guises, 'progress' is an empty conception that offers men and wimmin
the illusory compensation of future revenge for the humiliations they
suffer in daily life. A mythic conception of progress moves wo/men to
action, it is the means by which they can organise the transformation
of geographical 'space'. This transformation will entail a complete break
with the ideological trappings that have been familiar to us since the
enlightenment. Just as the Christian religion ceased to be a viable
vehicle for social contestation in the eighteenth-century, the political
party as an engine of social change is now utterly exhausted. The
future of mass struggle lies in what were until very recently viewed as
'fringe' phenomena, that is to say new social movements with an
absurdly faked antiquity; the ever growing band of 'Druid' Councils
offer an excellent example of this type of organisation.[11/27/10 2:59:47 PM]

art, life,death, politics, the avant-garde

My mythic notion of progress would be an anathema to the classical

avant-gardists of the Situationist International. However, while I agree
with Kant that 'culture' must be brought before the judgement of
tradition, the founding father of transcendental idealism failed to ask
by what tradition is any particular theory or cultural artefact to be
judged? The contemporary avant-garde insists that the only tradition
by which anything can be judged is one that does not yet exist, in
other words, the culture we are elaborating in our theory and practice.
Fluxus was not a 'genuine' avant-garde, it was simply a womb out of
which intransigents capable of superseding the Situationist
International have subsequently emerged. If various young adults are
currently experimenting with Fluxus-style assemblages, multiples and
mailings, this is a perfectly healthy first step towards avant-garde
iconoclasm. To borrow Wittgenstein's metaphor, Fluxus is a ladder with
which youth can climb above the world as it is, and then proceed to
throw Fluxus away.

While Debord and his comrades wanted to supersede art with the
'highest' achievements of 'absolute mind,' that is to say philosophy,
recent theorising about the avant-garde can be read as an attempt to
transform culture into a religion of the most 'primitive' type, that of
the 'divine King' or a vegetation cult. Paul Mann in The Theory-Death
Of The Avant-Garde (Indiana University Press, Bloomington and
Indianapolis 1991) states that: 'Death is necessary so that everything
can be repeated and the obituary is a way to deny that death ever
occurred. Under the cover of the obituary artists and critics continue
exactly as before, endlessly recuperating differential forms, endlessly
manufacturing shabbier and shabbier critical goods... The death of the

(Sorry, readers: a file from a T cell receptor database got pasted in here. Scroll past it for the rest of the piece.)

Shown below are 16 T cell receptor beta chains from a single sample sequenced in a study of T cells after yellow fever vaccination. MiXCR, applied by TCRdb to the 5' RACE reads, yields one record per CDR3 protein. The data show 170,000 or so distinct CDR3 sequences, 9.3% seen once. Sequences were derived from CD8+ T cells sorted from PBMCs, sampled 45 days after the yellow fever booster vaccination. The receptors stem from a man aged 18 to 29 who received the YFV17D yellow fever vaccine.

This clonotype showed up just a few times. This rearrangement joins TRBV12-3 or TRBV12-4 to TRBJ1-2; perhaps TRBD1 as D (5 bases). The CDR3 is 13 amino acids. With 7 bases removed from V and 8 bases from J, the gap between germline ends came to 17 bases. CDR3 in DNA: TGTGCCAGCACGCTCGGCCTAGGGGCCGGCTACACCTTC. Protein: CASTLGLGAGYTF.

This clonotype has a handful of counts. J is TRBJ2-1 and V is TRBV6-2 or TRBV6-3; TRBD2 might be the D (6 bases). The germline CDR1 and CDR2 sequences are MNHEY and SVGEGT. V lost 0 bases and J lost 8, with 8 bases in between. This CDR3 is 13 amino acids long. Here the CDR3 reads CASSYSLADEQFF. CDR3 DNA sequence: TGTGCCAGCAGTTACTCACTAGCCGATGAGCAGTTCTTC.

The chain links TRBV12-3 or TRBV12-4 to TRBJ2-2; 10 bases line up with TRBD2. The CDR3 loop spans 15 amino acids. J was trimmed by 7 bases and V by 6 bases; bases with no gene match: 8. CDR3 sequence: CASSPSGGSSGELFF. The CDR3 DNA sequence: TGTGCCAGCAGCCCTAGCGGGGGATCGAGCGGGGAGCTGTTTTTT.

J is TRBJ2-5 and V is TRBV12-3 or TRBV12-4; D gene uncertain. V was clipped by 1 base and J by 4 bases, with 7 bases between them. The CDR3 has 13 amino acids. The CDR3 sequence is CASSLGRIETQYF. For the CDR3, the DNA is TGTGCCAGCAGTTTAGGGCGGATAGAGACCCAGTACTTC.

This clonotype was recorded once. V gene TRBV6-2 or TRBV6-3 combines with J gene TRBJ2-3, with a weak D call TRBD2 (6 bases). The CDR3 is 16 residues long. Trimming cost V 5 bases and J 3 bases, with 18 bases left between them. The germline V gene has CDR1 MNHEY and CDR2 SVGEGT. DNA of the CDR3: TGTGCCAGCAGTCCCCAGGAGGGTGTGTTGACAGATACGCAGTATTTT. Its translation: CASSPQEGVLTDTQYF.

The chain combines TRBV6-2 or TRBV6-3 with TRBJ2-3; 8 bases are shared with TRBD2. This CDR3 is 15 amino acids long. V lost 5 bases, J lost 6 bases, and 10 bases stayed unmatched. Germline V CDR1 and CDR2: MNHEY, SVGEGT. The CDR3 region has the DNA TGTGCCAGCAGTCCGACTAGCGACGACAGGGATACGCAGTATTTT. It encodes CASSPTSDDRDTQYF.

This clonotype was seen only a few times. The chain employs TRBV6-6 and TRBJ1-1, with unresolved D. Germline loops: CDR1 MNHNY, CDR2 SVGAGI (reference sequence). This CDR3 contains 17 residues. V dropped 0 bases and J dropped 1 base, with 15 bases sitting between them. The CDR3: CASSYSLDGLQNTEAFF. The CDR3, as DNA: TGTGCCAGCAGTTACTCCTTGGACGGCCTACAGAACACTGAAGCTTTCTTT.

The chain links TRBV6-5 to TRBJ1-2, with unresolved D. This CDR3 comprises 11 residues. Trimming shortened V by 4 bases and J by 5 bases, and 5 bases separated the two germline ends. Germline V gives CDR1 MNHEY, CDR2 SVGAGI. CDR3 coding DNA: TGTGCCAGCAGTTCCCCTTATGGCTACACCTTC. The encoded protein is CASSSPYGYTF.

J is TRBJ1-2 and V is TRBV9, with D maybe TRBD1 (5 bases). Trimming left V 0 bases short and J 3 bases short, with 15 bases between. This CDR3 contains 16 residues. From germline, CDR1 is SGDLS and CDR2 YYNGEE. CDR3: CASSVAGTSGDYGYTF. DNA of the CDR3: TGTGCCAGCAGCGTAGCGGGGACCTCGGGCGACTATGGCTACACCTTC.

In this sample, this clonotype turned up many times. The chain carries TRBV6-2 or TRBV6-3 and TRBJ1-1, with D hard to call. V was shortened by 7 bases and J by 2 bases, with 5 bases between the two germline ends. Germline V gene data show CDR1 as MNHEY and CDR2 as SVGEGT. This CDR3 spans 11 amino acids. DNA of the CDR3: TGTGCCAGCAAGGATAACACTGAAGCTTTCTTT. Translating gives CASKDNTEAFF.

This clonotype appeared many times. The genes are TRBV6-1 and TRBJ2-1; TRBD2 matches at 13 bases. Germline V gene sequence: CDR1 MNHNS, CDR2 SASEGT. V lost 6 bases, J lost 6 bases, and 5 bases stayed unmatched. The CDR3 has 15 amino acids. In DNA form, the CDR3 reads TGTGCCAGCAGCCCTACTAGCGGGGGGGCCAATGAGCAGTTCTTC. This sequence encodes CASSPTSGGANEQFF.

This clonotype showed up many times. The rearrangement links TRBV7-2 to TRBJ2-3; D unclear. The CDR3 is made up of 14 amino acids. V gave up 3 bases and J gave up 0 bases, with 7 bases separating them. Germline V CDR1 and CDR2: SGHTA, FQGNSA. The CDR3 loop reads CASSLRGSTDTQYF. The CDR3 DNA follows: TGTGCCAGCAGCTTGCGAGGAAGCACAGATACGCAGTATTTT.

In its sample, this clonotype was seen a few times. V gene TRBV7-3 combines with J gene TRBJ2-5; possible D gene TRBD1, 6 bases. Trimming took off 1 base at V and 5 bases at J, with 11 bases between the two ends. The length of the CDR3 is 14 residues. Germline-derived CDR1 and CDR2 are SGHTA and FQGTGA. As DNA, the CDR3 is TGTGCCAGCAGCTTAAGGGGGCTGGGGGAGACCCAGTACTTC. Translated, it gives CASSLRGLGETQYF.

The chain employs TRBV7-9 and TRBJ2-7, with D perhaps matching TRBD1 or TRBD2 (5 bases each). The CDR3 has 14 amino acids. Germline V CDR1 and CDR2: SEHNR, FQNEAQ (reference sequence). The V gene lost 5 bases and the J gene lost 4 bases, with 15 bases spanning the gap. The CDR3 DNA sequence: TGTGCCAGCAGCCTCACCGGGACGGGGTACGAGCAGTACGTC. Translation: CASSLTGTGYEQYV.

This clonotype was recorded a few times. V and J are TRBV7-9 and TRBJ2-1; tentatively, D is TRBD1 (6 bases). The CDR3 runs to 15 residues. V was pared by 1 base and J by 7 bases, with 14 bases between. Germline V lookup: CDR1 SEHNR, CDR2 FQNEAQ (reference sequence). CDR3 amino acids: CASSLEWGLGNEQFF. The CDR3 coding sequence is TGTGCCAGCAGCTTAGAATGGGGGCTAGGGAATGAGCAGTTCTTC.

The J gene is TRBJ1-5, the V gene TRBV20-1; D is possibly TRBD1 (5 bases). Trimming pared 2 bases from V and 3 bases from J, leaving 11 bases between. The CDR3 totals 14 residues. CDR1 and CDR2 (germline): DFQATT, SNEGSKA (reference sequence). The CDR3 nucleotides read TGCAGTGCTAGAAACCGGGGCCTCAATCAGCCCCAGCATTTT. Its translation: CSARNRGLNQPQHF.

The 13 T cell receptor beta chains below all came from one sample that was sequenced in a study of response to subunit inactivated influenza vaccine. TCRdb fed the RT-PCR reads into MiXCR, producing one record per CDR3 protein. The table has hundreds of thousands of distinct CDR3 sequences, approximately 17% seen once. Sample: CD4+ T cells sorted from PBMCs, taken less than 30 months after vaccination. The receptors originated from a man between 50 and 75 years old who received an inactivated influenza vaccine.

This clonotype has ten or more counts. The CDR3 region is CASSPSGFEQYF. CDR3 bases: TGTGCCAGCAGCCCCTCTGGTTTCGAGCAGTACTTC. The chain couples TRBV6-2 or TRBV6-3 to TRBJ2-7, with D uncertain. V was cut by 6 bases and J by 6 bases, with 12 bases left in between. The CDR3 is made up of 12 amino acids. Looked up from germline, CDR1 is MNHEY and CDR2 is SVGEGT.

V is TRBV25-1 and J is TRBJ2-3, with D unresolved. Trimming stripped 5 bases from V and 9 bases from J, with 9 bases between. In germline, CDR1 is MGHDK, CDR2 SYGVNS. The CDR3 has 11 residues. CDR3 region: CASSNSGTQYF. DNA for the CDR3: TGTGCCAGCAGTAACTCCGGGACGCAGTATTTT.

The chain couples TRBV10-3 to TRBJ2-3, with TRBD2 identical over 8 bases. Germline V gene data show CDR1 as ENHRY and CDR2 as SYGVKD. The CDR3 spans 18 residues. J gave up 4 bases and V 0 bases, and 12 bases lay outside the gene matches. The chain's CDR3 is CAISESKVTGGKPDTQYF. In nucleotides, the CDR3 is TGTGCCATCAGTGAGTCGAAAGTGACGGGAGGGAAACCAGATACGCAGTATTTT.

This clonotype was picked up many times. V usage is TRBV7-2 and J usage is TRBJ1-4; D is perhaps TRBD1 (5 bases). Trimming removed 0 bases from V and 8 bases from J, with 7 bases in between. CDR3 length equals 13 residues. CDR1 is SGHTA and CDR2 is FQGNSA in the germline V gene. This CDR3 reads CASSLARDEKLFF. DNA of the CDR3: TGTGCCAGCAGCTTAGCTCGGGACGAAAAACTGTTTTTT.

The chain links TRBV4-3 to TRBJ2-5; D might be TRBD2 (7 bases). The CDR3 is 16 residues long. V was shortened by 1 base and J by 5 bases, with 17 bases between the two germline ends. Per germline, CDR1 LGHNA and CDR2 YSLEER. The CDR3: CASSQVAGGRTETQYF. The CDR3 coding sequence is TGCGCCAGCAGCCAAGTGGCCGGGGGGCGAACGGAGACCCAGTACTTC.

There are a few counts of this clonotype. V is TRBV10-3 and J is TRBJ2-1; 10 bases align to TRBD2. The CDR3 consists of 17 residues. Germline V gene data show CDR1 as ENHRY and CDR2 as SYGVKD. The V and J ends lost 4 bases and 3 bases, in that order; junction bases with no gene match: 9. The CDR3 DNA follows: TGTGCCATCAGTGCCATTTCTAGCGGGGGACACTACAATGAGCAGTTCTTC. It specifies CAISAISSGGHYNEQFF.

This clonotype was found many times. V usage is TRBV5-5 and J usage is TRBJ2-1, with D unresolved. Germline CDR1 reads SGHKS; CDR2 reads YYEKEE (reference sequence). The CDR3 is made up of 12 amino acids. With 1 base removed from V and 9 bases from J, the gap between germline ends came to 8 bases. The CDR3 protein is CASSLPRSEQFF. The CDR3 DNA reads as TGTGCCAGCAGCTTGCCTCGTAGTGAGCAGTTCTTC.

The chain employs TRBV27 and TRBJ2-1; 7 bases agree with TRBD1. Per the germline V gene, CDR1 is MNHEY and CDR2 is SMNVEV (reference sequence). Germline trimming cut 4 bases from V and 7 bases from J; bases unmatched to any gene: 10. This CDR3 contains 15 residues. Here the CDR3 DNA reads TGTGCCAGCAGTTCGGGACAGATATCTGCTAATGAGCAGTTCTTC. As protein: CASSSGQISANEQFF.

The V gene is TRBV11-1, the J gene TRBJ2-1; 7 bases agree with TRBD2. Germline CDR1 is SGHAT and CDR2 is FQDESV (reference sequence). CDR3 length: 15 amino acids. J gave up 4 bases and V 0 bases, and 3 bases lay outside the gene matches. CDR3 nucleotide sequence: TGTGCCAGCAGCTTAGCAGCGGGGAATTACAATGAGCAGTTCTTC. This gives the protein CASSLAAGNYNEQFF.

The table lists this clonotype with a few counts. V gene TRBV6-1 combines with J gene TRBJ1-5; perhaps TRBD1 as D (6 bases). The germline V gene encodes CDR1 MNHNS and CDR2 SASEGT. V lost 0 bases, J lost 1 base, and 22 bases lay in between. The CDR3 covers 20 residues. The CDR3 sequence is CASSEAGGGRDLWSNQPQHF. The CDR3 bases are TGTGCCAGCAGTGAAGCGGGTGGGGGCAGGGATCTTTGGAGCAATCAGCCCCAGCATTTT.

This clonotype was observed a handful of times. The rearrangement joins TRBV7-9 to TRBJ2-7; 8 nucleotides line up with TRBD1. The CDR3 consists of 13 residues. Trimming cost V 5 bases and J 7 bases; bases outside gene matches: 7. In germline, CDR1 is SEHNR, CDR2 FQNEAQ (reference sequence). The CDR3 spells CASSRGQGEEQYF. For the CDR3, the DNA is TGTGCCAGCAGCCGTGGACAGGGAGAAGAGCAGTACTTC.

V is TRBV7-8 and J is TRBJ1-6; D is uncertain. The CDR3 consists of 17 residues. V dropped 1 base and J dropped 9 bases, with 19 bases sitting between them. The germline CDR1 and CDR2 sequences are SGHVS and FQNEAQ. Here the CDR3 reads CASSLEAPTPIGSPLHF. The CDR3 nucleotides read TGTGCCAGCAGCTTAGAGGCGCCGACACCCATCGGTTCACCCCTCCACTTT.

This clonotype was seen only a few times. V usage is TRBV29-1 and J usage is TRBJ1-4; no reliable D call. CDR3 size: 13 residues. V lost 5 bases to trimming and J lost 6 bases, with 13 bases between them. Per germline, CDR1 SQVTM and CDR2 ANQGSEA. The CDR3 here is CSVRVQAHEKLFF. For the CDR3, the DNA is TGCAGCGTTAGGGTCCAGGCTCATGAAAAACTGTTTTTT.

avant-garde is old news, already finished, no longer worth discussing;
but those who think so have not yet even begun to think it. There is
no post: everything that claims to be so blindly repeats what it thinks
it has left behind. Only those willing to remain in the death of the
avant-garde, those who cease trying to drown out death's silence with
the noise of neocritical production, will ever have a hope of hearing
what that death articulates.'

The task of the avant-garde then, is to carry on as before by providing

those still trapped within the old modes of discourse with a myth that
will deconstruct itself. What is as yet particular must become general,
that is to say we require the social construction of a new 'subjectivity'
so that, once belief is recognised as 'our' enemy, it becomes possible
for 'everybody' to step outside the frames of reference provided by
art, religion and philosophy. This must necessarily take the form of
what the discredited 'culture' views as a fraud and a sham. Rather
than attempting to 'resolve' contradictions, the 'avant-garde' puts
them to 'work' as the engine of an as yet unknown 'disorder.'

Previously published in The Hacienda Must Be Built: On the legacy

of Situationist revolt, essays and documents relating to an
international conference on the Situationist International, The
Hacienda, Manchester 1996 (Aura, Huddersfield 1996).

About the currents that fed into Neoism

The Assault On Culture (contents page with links to text)

Art/Anti-Art[11/27/10 2:59:47 PM]

art, life,death, politics, the avant-garde

Copyright © is problematic. Some rights reserved. Contact for clarification.[11/27/10 2:59:47 PM]

Stewart Home interviews Henry Flynt



Henry Flynt talks to Stewart Home, New York 8 March 1989.

Henry Flynt was born in Greensboro, North Carolina, in 1940. In 1961,

after his New York debut in Yoko Ono's Chambers Street loft, he
originated the idea of concept art. Then, in 1962, Flynt initiated a
utopian critique of art from the stand-point of the absolute subjectivity
of taste. He destroyed most of his early works, left the art world and
began a campaign to 'demolish serious culture.' Flynt continued to
produce music but his cultural activities tailed off in the late sixties.
Despite this he did appear in Ira Cohen's 1968 drugs and magic
underground short "The Invasion of Thunderbolt Pagoda" as a member
of the The Universal Mutant Repertory Company with cohorts Loren
Standlee, Ziska Baum, Angus MacLise, Raja Samayana, Tony Conrad,
and Jackson MacLow; the resultant celluloid is notorious as perhaps
the most drug damaged cinematic experiment of the psychedelic era.

During the seventies Flynt returned to college to take a phd in

Jack Smith (underground film-
communist economics. In 1987, he resumed making concept art in
maker) and Henry Flynt picket
conjunction with the crystallisation of his researches into the
MOMA (Museum of Modern Art in
foundations of science. Flynt now views his previous assessment of art
New York) on 27 February 1963
as being heavily conditioned by the period in which he entered the